The label that I would like to make up for Thrive Parenting would be ‘Water’ Parents (don’t worry it has nothing to do with birthing, it is a bit late for that !) As Lao-Tzu (600 B.C.) famously wrote: “Water is fluid, soft, and yielding. But water will wear away rock, which is rigid and cannot yield. As a rule, whatever is fluid, soft, and yielding will overcome whatever is rigid and hard. This is a paradox: what is soft is strong.”
In addition, water is flexible, it is certainly supportive (it can hold up huge ships), water is fun, water can be clear and calm, water can be cool, it can be warm, water is smart, it can get into the even the tiniest of cracks when nothing else can! Water is always there, but sometimes doesn't feel the need to make itself known. (For instance, aren't we 90% water and yet it certainly doesn’t seem that way). Water is real, it has moods, it can be turbulent, cold, stormy, murky, but in the end everyone respects water!
What ever parenting style you identify with now, you must be finding that it isn't quite working for you as well as you would like. Thrive Parenting On- line is about helping you to be firm but kind, to bring hope, increased skills and love and belonging to your family. It is practical and necessary, just like water!
How did Thrive Parenting Online come about?
As a teacher, who has worked in many areas of education (including classroom teaching from children aged between 4 and 13, in learning support and gifted education), I have always been intrigued by children's behaviour. The main reason for this is because when everything was calm and going as planned, I felt that I was a pretty good teacher. I cared about my students and wanted the best for them in terms of their learning and social development, but when I was faced with misbehaviour, I found myself becoming extremely stressed very quickly. I would turn into a raving banshee. I would stomp around the classroom yelling and screaming, making the children unhappy and prolonging the negative cycle. I always felt terrible and I knew that there must be a better way, a way that did not break down relationships so quickly.
I started going to every course I could to help me understand behaviour. I became certified to teach Choice Theory and Reality Therapy through the William Glasser Institute. I did my Masters in Guidance and Counselling and read and read and read. It was only when I went to teach in the UK and my Principal started taking me to conferences to share my practices with others, did I realise how far I'd come. I now managed the behaviour of my students in a natural and much less stressful way. I found myself teaching other teachers, teacher aides and principals about behaviour management. It took me a while to recognise that while working with teachers was helpful, it was the parents who would really benefit. The fact is, teachers only have children in their class for one, tops, two years, but parents influence and teach their children from 0 to 18 ( and perhaps longer while they live at home!) I realised it was the parents that needed this information because children feel safest with their parents and therefore try everything out on them, often with far more intensity than with teachers.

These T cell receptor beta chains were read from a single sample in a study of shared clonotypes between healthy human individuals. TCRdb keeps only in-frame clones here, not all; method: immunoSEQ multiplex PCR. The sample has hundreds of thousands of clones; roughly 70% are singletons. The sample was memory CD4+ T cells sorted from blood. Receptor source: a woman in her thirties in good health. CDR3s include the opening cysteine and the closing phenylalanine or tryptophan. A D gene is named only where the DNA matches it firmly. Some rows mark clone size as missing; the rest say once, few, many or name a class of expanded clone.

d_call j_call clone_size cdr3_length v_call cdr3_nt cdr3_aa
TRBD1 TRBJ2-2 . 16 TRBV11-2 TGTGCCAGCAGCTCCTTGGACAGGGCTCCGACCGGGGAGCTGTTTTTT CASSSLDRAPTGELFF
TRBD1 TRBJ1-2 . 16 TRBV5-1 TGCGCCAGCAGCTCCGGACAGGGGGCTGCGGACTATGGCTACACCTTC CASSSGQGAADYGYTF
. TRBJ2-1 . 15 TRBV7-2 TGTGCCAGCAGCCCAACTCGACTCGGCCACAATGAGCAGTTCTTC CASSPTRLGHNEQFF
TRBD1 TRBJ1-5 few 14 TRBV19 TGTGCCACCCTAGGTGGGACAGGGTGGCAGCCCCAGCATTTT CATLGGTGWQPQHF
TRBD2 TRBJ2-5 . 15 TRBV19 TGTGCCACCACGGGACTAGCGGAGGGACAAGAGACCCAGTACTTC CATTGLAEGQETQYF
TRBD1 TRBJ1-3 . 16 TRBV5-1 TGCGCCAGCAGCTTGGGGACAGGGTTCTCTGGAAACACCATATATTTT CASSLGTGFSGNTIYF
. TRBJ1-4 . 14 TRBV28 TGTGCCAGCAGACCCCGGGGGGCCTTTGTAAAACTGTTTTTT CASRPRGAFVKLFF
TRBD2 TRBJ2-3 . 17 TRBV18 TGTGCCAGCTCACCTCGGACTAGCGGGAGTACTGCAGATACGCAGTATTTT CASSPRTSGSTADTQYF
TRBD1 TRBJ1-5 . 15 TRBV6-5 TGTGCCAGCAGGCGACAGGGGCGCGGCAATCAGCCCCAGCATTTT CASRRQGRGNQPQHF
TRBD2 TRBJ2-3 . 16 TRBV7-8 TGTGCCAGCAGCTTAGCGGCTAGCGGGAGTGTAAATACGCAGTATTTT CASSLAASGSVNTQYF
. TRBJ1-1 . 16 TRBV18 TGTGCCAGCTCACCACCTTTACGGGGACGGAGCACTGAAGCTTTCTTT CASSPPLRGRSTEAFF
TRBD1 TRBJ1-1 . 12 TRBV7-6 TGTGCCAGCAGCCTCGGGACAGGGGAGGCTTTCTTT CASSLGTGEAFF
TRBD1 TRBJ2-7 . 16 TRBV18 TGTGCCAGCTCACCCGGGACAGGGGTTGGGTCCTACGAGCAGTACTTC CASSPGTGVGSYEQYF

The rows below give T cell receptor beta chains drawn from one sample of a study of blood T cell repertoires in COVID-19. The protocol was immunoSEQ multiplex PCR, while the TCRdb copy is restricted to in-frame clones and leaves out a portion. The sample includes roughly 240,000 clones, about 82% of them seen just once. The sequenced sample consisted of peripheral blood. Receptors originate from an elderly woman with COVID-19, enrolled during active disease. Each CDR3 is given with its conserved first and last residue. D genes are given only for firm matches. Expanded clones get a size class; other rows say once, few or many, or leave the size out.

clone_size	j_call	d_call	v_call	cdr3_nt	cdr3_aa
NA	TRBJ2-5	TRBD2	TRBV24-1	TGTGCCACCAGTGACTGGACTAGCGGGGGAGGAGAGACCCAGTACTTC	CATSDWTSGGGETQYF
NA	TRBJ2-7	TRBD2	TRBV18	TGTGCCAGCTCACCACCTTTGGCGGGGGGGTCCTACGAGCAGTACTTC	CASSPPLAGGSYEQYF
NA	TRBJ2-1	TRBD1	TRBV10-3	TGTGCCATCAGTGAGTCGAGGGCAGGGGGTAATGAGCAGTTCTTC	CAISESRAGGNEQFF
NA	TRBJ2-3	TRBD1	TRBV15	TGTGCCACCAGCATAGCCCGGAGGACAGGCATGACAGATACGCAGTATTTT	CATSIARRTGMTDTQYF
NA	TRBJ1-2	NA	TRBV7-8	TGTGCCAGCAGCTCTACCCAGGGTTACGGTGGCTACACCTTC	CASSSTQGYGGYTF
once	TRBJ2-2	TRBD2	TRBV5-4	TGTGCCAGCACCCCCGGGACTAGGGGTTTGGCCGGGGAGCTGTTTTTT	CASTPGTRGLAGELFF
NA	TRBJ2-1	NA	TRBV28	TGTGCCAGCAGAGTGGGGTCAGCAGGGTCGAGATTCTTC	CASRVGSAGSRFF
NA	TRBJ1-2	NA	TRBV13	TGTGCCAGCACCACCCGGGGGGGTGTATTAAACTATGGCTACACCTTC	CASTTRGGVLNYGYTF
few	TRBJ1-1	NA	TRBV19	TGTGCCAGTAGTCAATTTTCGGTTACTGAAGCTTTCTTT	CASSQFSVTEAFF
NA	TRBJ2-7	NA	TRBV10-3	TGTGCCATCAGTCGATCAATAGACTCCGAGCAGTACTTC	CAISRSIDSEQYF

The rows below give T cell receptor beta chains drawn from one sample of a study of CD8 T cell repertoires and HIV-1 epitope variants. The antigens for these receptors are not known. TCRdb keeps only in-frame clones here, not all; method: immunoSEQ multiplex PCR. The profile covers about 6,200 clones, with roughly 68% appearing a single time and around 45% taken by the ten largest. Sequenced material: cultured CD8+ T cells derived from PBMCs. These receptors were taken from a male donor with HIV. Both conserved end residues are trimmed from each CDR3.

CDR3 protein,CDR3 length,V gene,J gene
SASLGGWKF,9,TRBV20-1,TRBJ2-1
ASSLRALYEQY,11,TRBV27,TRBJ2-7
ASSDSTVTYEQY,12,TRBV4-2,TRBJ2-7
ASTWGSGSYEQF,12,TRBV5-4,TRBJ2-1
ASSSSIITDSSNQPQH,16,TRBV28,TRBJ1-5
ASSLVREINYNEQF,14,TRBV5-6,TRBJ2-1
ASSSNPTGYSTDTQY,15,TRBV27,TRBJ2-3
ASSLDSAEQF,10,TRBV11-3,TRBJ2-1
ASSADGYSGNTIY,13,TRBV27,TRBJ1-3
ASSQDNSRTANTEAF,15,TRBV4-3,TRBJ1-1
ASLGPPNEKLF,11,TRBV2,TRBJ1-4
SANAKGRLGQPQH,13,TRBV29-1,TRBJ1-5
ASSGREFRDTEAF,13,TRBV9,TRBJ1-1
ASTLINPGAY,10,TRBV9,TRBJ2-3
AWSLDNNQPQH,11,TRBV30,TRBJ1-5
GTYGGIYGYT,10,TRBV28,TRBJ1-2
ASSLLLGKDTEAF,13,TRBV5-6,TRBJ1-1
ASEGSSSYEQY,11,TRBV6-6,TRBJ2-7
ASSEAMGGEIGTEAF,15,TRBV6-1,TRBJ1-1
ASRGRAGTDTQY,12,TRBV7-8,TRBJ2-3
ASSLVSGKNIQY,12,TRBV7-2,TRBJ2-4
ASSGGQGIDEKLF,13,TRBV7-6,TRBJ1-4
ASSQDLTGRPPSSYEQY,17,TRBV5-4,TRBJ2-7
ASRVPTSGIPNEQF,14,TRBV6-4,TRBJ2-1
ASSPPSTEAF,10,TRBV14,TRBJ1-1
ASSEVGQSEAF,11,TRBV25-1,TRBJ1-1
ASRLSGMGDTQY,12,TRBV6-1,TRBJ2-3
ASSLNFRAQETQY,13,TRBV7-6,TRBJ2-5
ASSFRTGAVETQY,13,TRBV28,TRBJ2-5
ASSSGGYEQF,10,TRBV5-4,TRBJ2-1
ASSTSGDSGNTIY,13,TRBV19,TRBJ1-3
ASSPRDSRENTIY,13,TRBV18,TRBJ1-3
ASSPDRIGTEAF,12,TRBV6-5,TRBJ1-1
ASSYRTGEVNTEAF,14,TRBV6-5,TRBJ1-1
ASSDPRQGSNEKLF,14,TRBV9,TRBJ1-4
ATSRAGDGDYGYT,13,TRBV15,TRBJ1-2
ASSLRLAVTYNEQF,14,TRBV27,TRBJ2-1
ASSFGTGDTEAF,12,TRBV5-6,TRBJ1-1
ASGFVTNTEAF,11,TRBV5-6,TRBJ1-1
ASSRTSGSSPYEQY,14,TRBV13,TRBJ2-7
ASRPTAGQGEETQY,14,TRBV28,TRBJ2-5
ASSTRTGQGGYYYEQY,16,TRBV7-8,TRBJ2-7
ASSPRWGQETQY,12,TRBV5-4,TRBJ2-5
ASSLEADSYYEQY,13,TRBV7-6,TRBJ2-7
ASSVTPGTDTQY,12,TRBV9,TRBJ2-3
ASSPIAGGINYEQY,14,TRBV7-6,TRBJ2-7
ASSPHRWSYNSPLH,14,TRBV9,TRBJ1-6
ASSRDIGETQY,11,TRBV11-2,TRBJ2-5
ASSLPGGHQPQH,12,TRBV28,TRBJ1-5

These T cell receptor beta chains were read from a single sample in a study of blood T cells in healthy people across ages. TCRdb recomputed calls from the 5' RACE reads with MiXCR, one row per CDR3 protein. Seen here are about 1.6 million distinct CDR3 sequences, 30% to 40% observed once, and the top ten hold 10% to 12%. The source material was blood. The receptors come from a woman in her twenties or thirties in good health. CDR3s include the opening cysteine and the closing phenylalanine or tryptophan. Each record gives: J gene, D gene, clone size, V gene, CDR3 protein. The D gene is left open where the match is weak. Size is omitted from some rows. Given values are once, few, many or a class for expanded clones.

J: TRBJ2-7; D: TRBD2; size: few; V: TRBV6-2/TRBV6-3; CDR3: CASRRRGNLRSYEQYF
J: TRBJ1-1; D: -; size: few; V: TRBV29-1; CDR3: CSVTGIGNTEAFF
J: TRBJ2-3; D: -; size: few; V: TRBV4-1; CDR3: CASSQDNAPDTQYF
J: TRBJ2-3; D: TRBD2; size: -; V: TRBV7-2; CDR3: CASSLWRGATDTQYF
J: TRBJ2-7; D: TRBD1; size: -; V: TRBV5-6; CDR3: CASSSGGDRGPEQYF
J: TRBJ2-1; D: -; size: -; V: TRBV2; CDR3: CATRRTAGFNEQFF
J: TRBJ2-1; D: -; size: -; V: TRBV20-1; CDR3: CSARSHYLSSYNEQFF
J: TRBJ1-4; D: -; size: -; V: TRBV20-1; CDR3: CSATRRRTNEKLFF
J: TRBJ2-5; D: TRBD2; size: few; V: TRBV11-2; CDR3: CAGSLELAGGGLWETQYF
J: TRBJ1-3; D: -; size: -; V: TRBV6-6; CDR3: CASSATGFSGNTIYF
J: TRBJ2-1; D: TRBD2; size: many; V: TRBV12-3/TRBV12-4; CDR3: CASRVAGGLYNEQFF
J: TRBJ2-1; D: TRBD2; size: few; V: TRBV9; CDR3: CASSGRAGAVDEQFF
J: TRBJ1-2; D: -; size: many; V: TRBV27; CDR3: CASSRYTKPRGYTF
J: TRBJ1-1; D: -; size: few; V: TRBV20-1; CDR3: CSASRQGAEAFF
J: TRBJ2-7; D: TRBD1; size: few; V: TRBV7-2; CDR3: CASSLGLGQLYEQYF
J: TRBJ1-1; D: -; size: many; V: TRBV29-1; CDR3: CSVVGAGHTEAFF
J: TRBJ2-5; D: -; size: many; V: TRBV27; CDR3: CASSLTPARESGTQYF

So I took what I had learnt, married the information with current parenting programs from around the world – jiggled things around and came up with the core tools I believe every parent needs to know and practice. All I have done is put all the information together in a way I see as most accessible, practical and useful for busy parents.
As you start to learn some new tools, or are reminded of them, remember each tool will not work for all problems, but don't give up. The trick is to sort out which tool is needed for a particular job, then practise using the tool and make a commitment until you notice it working.
One of the most important things to remember as you make changes is that perfection is not required, from you or from your family. To strive for perfection is to FAIL.
Watch the little clip of the plan landing.
In order to reach their destination it is essential for pilots to make a flight plan, they have people’s lives at stake! All the same, it is said that during any given flight the plane can be off course for 90 % of the time, flying conditions are not always perfect, winds change, storms are encountered etc. The point is, when you have a plan, you will get there, it might be bumpy, but you will get there. Progress is the goal- not perfection. Count the successes and you will get there.
All you have to do to get started is to go to the Thrive Parenting Online tab on the website, click on the Paypal Tab to recieve instant access.
Author: Meg Parkinson